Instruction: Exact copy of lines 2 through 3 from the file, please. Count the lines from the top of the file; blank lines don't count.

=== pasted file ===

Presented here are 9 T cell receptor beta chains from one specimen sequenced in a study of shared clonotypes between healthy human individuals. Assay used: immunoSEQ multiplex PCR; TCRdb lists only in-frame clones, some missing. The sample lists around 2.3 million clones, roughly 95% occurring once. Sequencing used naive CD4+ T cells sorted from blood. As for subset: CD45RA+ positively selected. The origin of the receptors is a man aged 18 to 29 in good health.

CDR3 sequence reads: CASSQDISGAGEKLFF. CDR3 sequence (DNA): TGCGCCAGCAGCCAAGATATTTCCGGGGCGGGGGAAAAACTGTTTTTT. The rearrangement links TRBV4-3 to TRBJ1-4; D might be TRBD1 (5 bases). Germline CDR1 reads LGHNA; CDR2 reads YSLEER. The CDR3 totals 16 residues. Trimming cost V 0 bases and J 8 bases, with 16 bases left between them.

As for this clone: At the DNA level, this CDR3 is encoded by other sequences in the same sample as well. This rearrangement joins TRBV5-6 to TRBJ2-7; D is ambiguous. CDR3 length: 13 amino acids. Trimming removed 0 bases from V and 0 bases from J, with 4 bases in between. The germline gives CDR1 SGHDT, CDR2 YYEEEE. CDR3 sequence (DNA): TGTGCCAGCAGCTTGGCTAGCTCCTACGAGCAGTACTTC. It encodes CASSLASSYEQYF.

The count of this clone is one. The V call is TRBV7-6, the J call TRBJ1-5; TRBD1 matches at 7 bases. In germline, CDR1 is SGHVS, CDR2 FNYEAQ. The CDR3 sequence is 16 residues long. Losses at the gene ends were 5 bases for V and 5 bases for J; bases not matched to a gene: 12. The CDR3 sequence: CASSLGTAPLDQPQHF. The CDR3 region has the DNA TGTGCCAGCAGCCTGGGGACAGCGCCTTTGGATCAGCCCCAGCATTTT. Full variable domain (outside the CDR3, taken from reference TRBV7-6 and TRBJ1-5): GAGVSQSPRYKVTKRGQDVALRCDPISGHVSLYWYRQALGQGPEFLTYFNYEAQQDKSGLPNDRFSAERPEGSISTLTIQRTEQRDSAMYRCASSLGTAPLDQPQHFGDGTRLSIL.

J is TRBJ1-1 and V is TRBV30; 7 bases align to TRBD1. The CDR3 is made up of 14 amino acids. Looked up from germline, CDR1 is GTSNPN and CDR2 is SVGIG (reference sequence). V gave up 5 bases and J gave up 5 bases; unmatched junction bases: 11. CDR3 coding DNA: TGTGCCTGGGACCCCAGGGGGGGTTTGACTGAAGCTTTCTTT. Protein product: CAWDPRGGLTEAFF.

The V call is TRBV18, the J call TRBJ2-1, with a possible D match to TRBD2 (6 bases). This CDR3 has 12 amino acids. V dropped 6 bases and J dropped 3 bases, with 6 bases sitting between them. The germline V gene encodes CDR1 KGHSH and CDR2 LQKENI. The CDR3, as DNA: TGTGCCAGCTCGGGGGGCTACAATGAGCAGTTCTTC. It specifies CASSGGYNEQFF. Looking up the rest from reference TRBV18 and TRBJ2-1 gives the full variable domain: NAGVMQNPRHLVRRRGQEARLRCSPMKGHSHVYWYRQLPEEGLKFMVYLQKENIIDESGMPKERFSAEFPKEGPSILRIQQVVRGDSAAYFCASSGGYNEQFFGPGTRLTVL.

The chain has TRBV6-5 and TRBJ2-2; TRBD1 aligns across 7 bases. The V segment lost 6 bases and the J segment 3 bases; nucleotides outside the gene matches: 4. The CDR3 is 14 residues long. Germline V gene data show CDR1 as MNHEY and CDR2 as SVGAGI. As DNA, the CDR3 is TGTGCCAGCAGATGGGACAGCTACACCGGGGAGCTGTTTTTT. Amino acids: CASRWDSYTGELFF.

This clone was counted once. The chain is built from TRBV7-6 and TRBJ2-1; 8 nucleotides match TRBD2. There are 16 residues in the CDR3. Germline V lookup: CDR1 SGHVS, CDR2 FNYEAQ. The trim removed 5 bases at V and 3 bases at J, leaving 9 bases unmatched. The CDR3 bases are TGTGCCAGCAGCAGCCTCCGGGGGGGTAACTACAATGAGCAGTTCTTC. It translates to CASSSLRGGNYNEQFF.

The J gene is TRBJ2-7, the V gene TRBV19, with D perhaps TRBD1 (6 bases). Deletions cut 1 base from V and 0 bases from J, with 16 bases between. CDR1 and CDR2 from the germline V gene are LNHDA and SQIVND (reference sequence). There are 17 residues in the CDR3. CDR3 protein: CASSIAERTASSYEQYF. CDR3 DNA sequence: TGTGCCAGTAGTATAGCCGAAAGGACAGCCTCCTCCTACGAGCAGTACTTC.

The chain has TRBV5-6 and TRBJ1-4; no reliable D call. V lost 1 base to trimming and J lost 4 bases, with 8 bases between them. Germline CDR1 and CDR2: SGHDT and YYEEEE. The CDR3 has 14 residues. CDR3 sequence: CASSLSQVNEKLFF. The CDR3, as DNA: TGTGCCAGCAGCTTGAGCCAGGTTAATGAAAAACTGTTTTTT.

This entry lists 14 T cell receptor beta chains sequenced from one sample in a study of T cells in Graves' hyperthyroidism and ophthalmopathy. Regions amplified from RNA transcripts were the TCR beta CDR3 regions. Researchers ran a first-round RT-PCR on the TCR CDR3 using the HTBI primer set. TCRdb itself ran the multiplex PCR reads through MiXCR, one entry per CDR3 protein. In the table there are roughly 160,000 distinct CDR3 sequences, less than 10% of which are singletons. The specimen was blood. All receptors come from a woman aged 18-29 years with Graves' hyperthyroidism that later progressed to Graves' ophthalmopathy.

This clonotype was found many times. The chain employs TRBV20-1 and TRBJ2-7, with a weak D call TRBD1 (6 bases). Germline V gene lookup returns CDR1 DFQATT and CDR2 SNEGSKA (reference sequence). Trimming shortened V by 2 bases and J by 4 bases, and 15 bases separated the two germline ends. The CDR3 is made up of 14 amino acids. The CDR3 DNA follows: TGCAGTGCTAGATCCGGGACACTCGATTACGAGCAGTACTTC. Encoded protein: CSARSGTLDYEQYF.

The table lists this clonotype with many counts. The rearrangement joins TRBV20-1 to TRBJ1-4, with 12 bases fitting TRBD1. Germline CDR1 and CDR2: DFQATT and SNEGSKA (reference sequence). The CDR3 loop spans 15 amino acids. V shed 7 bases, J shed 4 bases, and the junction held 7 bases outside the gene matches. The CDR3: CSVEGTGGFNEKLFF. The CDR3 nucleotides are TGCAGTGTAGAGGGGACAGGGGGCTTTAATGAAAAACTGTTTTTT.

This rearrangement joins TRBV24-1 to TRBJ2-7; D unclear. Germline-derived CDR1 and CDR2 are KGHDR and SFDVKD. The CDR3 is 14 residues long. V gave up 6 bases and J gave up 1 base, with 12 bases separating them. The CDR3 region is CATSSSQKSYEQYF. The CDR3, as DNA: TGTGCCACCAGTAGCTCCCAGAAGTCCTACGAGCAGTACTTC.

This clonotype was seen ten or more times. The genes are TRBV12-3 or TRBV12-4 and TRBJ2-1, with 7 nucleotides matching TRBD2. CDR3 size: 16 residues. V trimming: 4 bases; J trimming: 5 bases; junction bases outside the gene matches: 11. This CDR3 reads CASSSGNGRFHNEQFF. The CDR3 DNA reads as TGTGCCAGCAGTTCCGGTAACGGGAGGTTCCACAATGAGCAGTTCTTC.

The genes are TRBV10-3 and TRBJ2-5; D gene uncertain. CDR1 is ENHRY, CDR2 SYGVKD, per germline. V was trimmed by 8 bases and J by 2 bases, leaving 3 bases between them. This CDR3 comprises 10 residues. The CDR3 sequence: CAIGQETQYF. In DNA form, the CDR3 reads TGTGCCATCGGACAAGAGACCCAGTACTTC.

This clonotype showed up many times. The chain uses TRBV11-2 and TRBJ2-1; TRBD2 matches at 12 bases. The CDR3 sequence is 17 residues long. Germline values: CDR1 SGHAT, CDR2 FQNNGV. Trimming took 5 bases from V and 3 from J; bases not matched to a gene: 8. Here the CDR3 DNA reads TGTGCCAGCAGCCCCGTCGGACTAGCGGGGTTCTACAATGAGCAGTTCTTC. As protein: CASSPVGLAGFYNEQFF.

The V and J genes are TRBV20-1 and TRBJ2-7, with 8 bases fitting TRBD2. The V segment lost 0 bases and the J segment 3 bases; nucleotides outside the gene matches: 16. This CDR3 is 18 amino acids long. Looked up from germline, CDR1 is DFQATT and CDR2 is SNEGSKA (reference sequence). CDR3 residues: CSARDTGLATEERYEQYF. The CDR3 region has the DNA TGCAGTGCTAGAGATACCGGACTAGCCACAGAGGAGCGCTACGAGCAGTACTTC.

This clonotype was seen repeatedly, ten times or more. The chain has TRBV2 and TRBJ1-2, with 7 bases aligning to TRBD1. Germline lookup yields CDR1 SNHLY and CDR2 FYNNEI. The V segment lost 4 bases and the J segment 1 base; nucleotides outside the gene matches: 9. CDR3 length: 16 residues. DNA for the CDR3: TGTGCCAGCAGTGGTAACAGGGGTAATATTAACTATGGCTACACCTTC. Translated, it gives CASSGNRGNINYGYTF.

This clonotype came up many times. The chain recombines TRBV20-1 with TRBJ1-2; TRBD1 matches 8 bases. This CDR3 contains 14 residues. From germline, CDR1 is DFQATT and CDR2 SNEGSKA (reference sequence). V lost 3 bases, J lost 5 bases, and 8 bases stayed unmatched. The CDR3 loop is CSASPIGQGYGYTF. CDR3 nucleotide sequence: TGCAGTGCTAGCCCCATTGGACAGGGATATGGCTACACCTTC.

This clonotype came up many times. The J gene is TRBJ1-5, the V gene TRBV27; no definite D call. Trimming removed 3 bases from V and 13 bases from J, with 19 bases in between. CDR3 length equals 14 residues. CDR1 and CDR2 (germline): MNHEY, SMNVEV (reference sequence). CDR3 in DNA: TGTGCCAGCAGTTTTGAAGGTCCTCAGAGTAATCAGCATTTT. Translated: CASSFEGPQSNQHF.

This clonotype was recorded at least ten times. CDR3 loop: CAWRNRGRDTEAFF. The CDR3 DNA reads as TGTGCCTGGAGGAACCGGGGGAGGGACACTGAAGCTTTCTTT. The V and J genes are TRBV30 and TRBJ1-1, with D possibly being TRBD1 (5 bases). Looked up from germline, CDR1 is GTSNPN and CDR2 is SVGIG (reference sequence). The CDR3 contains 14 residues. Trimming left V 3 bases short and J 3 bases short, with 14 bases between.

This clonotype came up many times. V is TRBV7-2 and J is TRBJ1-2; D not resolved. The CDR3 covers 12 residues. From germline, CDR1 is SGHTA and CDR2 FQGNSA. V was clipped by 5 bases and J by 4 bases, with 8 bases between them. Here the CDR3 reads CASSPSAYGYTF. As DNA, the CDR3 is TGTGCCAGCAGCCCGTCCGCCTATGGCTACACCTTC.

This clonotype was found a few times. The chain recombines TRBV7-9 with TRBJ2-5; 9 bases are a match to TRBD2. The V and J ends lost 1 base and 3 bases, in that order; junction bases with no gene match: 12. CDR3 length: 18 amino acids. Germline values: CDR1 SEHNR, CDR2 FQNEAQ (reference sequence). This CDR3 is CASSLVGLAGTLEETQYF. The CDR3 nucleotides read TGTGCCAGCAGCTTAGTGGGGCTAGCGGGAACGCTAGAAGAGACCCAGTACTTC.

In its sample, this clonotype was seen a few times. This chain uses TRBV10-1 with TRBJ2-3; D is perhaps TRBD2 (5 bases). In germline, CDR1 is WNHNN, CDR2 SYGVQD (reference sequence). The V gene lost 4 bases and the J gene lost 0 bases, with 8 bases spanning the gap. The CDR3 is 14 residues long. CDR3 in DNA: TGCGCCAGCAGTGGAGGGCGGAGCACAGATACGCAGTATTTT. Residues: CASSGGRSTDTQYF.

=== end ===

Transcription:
CDR3 sequence reads: CASSQDISGAGEKLFF. CDR3 sequence (DNA): TGCGCCAGCAGCCAAGATATTTCCGGGGCGGGGGAAAAACTGTTTTTT. The rearrangement links TRBV4-3 to TRBJ1-4; D might be TRBD1 (5 bases). Germline CDR1 reads LGHNA; CDR2 reads YSLEER. The CDR3 totals 16 residues. Trimming cost V 0 bases and J 8 bases, with 16 bases left between them.

As for this clone: At the DNA level, this CDR3 is encoded by other sequences in the same sample as well. This rearrangement joins TRBV5-6 to TRBJ2-7; D is ambiguous. CDR3 length: 13 amino acids. Trimming removed 0 bases from V and 0 bases from J, with 4 bases in between. The germline gives CDR1 SGHDT, CDR2 YYEEEE. CDR3 sequence (DNA): TGTGCCAGCAGCTTGGCTAGCTCCTACGAGCAGTACTTC. It encodes CASSLASSYEQYF.